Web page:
If you have poor blood sugar control and chronically elevated insulin levels, this will likely place stress on the liver. The liver has the important job of assisting the conversion of the inactive thyroid hormone (T4) into its active form, T3. If this function is inhibited and the metabolism slows, burning and balancing blood sugar becomes more difficult. It then becomes apparent how this can turn into a viscous cycle.

Luckily, your thyroid status can be easily tested along with several other markers mentioned in this article (Vitamin D, fasting blood glucose, fasting insulin, Hb A1C, and CRP). In fact, all of these markers can be found in one lab, our Complete Thyroid Report.

Conclusion

High fasting blood sugar on a ketogenic diet may not be of huge concern. In fact, it may be a sign that your body is adapting well to burning fat for fuel!

To be sure that you are not having other complications, additional measures of blood sugar balance are mentioned in this article including: HOMA-IR, Hb A1C, and CRP.

Finally, using additional strategies to balance blood sugar as mentioned above is a great way to ensure your fat burning engines stay primed.

Sources for this Article Include

1. Rybicka M, Krysiak R, Okopień B. The dawn phenomenon and the Somogyi effect – two phenomena of morning hyperglycaemia. Endokrynol Pol. 2011;62(3):276-84. PMID: 21717414
2. Gan Y, Yang C, Tong X, et al. Shift work and diabetes mellitus: a meta-analysis of observational studies. Occup Environ Med. 2015;72(1):72-8. PMID: 25030030
3. Katsa ME, Ioannidis A, Zyga S, et al. The Effect of Nutrition and Sleep Habits on Predisposition for Metabolic Syndrome in Greek Children. J Pediatr Nurs. 2018. PMID: 29402659 
4. Radulian G, Rusu E, Dragomir A, Posea M. Metabolic effects of low glycaemic index diets. Nutr J. 2009 Jan 29;8:5. PMID: 19178721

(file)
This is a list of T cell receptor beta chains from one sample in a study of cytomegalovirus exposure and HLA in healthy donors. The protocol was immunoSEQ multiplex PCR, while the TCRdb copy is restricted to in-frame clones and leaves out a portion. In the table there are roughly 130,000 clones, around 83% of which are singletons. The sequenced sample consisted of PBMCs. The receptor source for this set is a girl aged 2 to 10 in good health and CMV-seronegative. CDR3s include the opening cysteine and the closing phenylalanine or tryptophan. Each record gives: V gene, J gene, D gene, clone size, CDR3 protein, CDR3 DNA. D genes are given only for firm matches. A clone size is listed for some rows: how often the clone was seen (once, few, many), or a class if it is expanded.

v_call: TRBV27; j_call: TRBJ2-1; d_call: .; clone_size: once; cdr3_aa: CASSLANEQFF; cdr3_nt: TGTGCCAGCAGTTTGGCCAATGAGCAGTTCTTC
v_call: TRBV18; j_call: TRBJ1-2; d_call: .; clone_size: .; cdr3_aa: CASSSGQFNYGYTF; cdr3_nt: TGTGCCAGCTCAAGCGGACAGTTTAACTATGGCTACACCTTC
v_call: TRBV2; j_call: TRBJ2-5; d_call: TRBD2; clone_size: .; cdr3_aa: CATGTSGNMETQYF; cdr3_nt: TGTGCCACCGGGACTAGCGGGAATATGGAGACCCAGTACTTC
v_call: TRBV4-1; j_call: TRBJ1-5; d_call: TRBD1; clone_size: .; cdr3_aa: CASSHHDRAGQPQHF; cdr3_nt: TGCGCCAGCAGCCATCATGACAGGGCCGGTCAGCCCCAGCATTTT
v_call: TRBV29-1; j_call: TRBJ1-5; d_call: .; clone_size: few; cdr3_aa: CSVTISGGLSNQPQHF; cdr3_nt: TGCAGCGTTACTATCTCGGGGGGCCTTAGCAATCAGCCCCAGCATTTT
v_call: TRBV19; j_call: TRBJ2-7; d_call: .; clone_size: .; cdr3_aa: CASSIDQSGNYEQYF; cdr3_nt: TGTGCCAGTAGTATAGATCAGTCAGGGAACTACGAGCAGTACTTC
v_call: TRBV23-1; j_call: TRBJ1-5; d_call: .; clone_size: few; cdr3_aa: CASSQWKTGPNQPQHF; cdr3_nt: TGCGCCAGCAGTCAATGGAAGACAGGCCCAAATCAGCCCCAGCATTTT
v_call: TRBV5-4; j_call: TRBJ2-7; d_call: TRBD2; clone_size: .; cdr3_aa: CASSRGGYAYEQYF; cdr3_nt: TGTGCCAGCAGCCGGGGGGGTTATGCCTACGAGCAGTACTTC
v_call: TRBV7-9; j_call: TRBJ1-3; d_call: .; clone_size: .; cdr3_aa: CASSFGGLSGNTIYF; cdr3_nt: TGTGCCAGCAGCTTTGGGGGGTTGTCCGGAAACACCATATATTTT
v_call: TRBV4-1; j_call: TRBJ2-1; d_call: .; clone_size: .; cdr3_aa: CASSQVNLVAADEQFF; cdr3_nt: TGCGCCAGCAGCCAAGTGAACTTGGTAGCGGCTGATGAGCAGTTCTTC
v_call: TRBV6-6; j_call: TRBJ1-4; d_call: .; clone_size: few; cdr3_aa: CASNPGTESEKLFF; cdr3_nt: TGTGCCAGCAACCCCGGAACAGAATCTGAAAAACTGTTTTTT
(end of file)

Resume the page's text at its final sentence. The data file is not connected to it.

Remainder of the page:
5. Brighenti F, Castellani G, Benini L, Casiraghi MC, Leopardi E, Crovetti R, Testolin G. Effect of neutralized and native vinegar on blood glucose and acetate responses to a mixed meal in healthy subjects. Eur J Clin Nutr. 1995 Apr;49(4):242-7. PMID: 7796781
6. Sjöros TJ, Heiskanen MA, Motiani KK, et al. Increased insulin-stimulated glucose uptake in both leg and arm muscles after sprint interval and moderate-intensity training in subjects with type 2 diabetes or prediabetes. Scand J Med Sci Sports. 2018;28(1):77-87. PMID: 28295686
7. Richter EA, Hargreaves M. Exercise, GLUT4, and skeletal muscle glucose uptake. Physiol Rev. 2013;93(3):993-1017. PMID: 23899560
8. Scragg R. Vitamin D and Type 2 Diabetes: Are We Ready for a Prevention Trial? Diabetes. 2008;57(10):2565-2566. doi:10.2337/db08-0879.

Dr. Jockers

Dr. David Jockers is a doctor of natural medicine, functional nutritionist and corrective care chiropractor. He currently owns and operates Exodus Health Center in Kennesaw, Georgia. He has developed 6 revolutionary online programs with thousands of participants.

Categories

Ketogenic

Let’s Improve Your Health Today!

When You Register For Free Today You Get Instant Access To:

  • Digestion and Energy Quickstart Guide
  • 10 Fat Burning Dessert Recipes
  • Premium Digital Newsletter

Comments

comments

Comments

  1. How can I safely intermittent fast when having HPA Axis dysfunction and hypothyroidism and seemingly, blood sugar issues though I do not consume any sugar? There seems to be such a fine line with how long I fast and just how bad my body might feel ( ice cold hands, white noise and ringing pressure in my ears and head mostly). If it were not for these symptoms, I would easily do 20/4 or 24hours fasts to ultimately heal my body. My intention is to do just that and I would love any suggestions on how to titrate up in my fasting windows without stressing my body. Thanks for much, for your site, your videos and for listening right now!

    Amanda

      1. Thank you ! Though I’ve read and reread that great article, I always skipped the simple and cycle fast options. I dove right in at 16/8. And to think I considered myself a patient person! Thank you for slowing me down to be more safe and realistic!

Leave a Reply

Your email address will not be published. Required fields are marked *

This site uses Akismet to reduce spam. Learn how your comment data is processed.